The AEC started investigating the complex technical changes to our enrolment systems in October 2021. We requested funding from the government in the October 2022 budget to finalise this important change and funding was provided.

No. This change is part of a long, continuing journey to make enrolment as accessible as possible for all Australians – including those who do not have a driver’s licence or Australian passport.

Throughout the past decade a range of improvements to the accessibility of enrolment services has seen the Australian electoral roll rise from an estimated 90.9 per cent at the 2010 federal election to a remarkable 97.2 per cent at the end of 2022. This includes the introduction and strengthening of the federal direct enrolment and update program, improvements to the online enrolment processes and changes to the AEC’s community engagement model to encourage enrolment through partnerships and directly with citizens.

Many of the estimated unenrolled cohort of 513,000 people may find enrolment more accessible through the addition of Medicare cards and Citizenship certificates as accepted forms of identification. This change applies to the electoral roll – a roll used for federal and state/territory elections, as well as the Referendum.

If your Medicare card was included in a data breach, you can request a replacement. For more information on steps required to replace a Medicare card, you can contact Services Australia.

The AEC uses the Department of Home Affairs’ Document Verification Service to confirm Medicare card details are valid and the number corresponds with the name of the person enrolling. If a Medicare card has been replaced as a result of a data breach, the original card details cannot be used to enrol.

Every enrolment the AEC performs is subject to comprehensive and exhaustive quality checks before being applied to the electoral roll. The AEC also uses data from other authoritative sources to validate the information we receive from voters – these sources include Births, Deaths and Marriages, Passports, State and Territory Electoral Commissions, address data, and current and previous data from the electoral roll. Enrolment transactions are also subject to additional integrity checks designed to combat fraud and reduce errors on the electoral roll, including data matching with the Australian Tax Office and Services Australia.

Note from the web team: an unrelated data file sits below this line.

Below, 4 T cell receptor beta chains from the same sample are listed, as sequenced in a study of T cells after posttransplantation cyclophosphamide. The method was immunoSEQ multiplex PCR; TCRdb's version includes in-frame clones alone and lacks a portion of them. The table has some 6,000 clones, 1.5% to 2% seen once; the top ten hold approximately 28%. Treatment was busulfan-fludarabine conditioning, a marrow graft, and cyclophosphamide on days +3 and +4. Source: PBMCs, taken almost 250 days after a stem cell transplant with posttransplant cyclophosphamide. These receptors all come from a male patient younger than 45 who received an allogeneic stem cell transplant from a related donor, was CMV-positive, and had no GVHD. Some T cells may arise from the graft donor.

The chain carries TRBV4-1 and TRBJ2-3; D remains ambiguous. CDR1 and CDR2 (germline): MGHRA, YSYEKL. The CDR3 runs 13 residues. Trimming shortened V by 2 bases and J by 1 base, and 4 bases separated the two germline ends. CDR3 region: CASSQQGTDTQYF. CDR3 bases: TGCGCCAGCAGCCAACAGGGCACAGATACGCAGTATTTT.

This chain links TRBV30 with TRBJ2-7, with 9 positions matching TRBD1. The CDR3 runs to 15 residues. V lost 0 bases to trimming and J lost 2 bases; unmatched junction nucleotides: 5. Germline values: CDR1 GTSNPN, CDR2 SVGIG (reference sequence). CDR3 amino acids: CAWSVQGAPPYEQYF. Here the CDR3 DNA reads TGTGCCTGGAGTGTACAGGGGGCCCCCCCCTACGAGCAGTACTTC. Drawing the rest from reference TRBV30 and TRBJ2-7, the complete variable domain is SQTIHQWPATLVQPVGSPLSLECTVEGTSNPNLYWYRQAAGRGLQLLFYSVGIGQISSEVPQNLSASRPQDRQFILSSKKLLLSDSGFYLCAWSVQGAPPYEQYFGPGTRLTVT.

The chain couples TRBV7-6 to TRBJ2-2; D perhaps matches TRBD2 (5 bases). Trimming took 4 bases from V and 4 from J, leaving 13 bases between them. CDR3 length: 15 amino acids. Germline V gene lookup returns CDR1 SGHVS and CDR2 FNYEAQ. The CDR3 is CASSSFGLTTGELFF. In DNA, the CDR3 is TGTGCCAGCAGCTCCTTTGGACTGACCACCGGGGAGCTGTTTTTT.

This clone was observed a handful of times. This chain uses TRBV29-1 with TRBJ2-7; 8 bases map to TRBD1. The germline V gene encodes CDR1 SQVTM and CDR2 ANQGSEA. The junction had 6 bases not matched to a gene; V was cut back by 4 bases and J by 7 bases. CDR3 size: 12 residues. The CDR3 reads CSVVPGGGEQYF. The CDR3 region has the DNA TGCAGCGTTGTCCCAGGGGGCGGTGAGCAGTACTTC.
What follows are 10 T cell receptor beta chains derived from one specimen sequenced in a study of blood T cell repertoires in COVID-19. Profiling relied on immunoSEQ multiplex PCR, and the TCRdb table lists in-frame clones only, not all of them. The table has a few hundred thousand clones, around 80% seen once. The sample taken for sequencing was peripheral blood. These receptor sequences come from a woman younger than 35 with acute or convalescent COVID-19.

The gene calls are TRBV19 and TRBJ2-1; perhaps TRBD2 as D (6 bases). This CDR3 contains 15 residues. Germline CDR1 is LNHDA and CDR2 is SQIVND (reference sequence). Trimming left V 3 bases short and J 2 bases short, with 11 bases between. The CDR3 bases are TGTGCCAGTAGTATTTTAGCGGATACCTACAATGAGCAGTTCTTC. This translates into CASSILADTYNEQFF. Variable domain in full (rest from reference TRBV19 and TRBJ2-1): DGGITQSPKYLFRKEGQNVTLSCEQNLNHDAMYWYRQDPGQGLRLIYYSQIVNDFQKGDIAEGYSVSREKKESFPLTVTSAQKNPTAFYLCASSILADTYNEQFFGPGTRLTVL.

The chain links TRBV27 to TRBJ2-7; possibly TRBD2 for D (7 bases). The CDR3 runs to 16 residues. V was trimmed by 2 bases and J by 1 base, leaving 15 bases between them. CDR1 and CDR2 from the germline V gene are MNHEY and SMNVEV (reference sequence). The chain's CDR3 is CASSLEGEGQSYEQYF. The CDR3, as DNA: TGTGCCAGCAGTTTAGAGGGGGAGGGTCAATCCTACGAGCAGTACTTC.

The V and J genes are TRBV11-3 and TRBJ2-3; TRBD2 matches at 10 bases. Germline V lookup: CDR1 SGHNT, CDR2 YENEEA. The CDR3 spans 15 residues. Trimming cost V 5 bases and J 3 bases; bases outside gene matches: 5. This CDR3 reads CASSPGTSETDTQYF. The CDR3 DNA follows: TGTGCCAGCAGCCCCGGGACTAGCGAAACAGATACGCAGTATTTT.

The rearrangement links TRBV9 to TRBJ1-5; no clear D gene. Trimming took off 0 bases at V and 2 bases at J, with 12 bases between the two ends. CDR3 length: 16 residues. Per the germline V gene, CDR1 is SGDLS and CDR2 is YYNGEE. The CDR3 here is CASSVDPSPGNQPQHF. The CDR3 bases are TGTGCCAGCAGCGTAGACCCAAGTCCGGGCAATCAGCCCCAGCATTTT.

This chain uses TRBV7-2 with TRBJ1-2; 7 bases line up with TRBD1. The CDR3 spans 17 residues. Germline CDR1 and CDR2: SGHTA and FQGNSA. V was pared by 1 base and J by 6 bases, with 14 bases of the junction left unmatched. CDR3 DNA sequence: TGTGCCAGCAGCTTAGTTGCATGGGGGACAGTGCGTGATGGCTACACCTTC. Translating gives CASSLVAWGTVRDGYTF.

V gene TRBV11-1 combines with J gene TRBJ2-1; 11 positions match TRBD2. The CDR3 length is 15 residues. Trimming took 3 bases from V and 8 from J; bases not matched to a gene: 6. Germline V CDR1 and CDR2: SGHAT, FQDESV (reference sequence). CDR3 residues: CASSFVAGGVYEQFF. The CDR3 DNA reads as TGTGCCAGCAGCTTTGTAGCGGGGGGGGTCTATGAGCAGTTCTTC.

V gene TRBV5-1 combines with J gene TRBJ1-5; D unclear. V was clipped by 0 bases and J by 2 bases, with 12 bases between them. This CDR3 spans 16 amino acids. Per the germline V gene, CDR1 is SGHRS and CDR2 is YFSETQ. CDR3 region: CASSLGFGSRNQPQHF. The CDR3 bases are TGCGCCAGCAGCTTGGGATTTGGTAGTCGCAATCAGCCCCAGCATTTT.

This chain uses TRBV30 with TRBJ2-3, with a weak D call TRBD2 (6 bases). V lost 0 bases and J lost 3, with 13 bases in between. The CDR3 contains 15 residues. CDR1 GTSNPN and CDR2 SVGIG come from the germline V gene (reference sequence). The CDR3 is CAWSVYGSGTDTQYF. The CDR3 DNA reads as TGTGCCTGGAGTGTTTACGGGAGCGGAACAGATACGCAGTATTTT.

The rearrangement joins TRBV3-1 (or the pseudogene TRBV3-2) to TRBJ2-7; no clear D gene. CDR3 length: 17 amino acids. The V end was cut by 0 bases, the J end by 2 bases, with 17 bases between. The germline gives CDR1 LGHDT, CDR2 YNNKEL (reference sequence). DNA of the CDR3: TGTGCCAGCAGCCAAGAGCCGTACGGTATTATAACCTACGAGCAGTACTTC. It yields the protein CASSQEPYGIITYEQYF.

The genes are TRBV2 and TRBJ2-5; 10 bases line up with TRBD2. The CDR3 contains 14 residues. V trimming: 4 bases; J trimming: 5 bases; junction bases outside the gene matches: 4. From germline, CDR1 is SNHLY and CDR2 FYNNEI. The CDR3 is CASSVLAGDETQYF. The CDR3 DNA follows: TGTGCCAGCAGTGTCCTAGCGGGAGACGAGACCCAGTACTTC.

Photo identification is not a strict requirement for enrolment and the verification steps built into the enrolment process ensure additional evidence of identity documents do not have a negative impact on the integrity or accuracy of the electoral roll.

It’s important to remember that Australia has reached a remarkable 97 per cent enrolment rate using the existing enrolment methods, and for most voters a driver’s licence or passport number will likely continue to be the proof of identity used when updating their enrolment in future. In addition, voters have been able to enrol by having an enrolled voter confirm their identity for some time.

The expansion of evidence of identity documentation for enrolment is aimed at the 530,000 people who are eligible to enrol, but have not. Over the past few electoral cycles the AEC has had consistent feedback that younger Australians and people living in remote areas of the country and some people living with a disability are less likely to have access to a driver’s licence or passport. The addition of Medicare cards and citizenship certificates as identification documents addresses the issues raised by these potential voters. In addition, the AEC has recently updated the online enrolment form for voters asking an enrolled voter to confirm their identity. Previously, voters were required to print, sign and return a form for this method of enrolment. This process can now be completed entirely online.

Person confirming identity

A person who is currently on the Commonwealth Electoral Roll may confirm the identity of the applicant by providing their details and signing the application on a paper form or providing a signature equivalent for an online application.

The person confirming identity is asked to provide the following information:

  • name,
  • date of birth,
  • address, and
  • signature or equivalent.

A person confirming identity is certifying the identity of the person submitting the application, i.e., that the application has been filled in by the applicant/person making the claim. The person confirming identity is not certifying that all the details provided on the form by the applicant are correct.